Some of the recordings recall The Supremes earlier sound which proves contagious when it comes to riviting tracks like You Gave Me Love and Can't You See It's Me. They are prime examples of the Motown genre and subsequently emerge as the real highlights of the album. Ross is in glorious voice on both You Gave Me Love and Can't You See It's Me with her vocals glowing across the well-crafted orchestrations and cutting through those sharp, pulsating, repetitive arrangements like a sharp knife.
Diana Ross And The supremes lightweight but equally infectious cover version of The Four Top's Loving You Is Sweeter Than Ever has a far more group oriented sound in comparison to most other tracks on here that are all practically Diana Ross' solo efforts. The harmonies of Diana Ross, Mary Wilson and Cindy Birdsong all blend divinley together.
Their electric cover version of The Beatles famous classic, Hey Jude, is somewhat debatable. On a personal note, I love hearing Ross' exuberant delivery on Hey Jude but it is also decidely out of context to the original and the harshest rock music critic failed to take Ross' renedition very seriously. Still to her credit she holds her own and injects the song with her oqn magical and individual touch.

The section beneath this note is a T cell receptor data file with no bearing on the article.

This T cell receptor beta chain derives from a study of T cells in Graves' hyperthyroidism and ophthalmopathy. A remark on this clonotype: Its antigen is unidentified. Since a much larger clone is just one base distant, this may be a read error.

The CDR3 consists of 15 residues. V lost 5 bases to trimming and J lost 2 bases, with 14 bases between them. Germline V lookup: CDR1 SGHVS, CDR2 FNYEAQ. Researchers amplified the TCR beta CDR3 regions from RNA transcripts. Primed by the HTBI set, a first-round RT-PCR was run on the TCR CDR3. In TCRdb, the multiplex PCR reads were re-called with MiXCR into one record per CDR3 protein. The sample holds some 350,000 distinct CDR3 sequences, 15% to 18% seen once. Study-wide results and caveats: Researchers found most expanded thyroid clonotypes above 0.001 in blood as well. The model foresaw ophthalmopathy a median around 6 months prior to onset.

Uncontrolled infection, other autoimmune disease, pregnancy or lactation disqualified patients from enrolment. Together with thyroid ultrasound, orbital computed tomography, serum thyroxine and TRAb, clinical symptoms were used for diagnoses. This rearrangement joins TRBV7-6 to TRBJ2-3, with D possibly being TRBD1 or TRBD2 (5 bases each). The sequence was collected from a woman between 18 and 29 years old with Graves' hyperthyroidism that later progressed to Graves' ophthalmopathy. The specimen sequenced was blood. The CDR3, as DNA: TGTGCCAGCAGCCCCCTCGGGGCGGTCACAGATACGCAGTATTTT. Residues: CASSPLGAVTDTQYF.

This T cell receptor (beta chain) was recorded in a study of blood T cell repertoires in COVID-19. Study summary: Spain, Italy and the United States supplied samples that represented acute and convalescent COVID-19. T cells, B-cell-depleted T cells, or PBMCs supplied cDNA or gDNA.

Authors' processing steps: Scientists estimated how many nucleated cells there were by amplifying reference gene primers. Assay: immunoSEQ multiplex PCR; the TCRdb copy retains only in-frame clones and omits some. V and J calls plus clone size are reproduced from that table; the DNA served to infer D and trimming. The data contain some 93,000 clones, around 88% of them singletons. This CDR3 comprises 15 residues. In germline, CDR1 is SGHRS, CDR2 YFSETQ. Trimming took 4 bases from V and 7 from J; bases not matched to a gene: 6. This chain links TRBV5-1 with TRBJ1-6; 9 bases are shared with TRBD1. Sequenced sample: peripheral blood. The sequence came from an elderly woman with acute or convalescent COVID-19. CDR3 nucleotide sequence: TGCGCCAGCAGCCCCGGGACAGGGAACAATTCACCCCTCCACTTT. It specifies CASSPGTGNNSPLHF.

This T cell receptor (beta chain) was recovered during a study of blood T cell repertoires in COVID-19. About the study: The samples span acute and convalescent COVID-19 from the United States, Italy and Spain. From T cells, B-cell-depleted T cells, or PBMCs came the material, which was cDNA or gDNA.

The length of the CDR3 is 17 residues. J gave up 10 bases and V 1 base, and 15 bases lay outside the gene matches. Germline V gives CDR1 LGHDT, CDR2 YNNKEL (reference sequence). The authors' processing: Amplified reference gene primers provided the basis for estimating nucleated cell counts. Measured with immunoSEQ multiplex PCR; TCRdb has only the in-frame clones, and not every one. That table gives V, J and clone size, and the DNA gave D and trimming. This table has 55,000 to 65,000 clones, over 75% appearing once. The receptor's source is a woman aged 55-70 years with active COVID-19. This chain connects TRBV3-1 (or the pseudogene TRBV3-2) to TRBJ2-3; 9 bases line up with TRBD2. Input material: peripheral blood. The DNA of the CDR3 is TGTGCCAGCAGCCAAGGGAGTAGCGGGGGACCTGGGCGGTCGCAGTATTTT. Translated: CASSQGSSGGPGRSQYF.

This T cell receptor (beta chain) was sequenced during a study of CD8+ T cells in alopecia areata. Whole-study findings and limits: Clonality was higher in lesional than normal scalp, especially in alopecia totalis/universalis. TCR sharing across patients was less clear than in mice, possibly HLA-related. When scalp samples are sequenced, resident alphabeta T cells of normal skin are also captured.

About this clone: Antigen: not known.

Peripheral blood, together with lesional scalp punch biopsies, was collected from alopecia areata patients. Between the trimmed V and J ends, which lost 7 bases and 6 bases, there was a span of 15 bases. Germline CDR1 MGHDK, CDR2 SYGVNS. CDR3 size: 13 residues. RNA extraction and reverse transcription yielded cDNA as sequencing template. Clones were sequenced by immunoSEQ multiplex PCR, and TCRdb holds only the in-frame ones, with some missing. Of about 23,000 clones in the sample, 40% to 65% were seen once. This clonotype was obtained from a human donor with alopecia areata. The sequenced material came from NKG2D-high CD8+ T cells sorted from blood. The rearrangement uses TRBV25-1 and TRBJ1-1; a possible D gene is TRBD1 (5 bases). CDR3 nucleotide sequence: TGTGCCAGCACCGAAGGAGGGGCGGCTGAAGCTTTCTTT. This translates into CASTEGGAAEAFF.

Diana Ross and the Supremes made more social statements on the earthy, Shadows Of Society, which obviously had taken its cue from the social and political commentary on their chart topping soul classic, Love Child and the gritty I'm Living In Shame. Whilst Shadows Of Society certainly doesn't have the fire and edge of those familiar soul classics, it is still quite compelling within itself. The swirling, pshychedelic sounds zoom in and out of each verse, merely adding to the atmospheric feel.
The Beginning Of The End, i'm convinced, could have been a big hit single and a great swan song for The Supremes had the preferable and far superior SomeDay We'll Be Together not been released. ross' delivery on The Beginning Of The End is both sensitive and sensual and yet at the same time strong and effective. The Beginning Of The End also emerges as one of the albums ultimate highlights.
What remains of Cream Of The Crop then is pretty much standard Motown fare. Some tracks are pedestrian some totally fail to ignite. When It's To The Top (Still I Won't Stop Loving You) for instance is catchy enough with Ross putting another fantastic performance.
Surprisingly more lacklustre was the Smokey Robinson produced Till Johnny Comes where as the detour into Folk Music on their cover of bob Dylans Blowin' In The Wind is an adventurous though failed experiment. Simply injecting soul music with folk music proves to go together like oil and water.
Cream Of The Crop (1969) lacks the consistency of many of Diana Ross And The Supremes classic studio albums such as More Hits By The Supremes (1965), The Supremes A Go Go (1966), The Supremes Sing Holland Dozier Holland (1967) and Love Child (1968), though the inclusion of the gloriously timeless SomeDay We'll Be Together alone justifies buying the album. Fans will be delighted - other wont partcularly care.